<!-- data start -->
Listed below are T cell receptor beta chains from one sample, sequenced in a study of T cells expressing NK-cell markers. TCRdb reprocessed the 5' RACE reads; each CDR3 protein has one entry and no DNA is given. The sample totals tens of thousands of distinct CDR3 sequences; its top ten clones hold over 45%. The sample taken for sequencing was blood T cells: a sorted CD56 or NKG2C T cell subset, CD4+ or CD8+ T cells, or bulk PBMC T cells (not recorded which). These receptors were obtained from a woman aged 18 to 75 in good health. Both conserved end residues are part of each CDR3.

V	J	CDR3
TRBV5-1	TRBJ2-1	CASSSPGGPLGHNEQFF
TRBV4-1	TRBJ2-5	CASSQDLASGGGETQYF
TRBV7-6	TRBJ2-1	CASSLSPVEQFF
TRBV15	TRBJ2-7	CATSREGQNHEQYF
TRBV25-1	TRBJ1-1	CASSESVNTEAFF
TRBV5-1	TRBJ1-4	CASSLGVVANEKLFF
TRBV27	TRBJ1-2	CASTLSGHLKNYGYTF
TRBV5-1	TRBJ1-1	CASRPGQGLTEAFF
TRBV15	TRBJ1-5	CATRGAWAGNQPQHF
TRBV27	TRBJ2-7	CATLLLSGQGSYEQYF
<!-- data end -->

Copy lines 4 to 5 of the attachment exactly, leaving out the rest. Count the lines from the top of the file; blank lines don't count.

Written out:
TRBV4-1	TRBJ2-5	CASSQDLASGGGETQYF
TRBV7-6	TRBJ2-1	CASSLSPVEQFF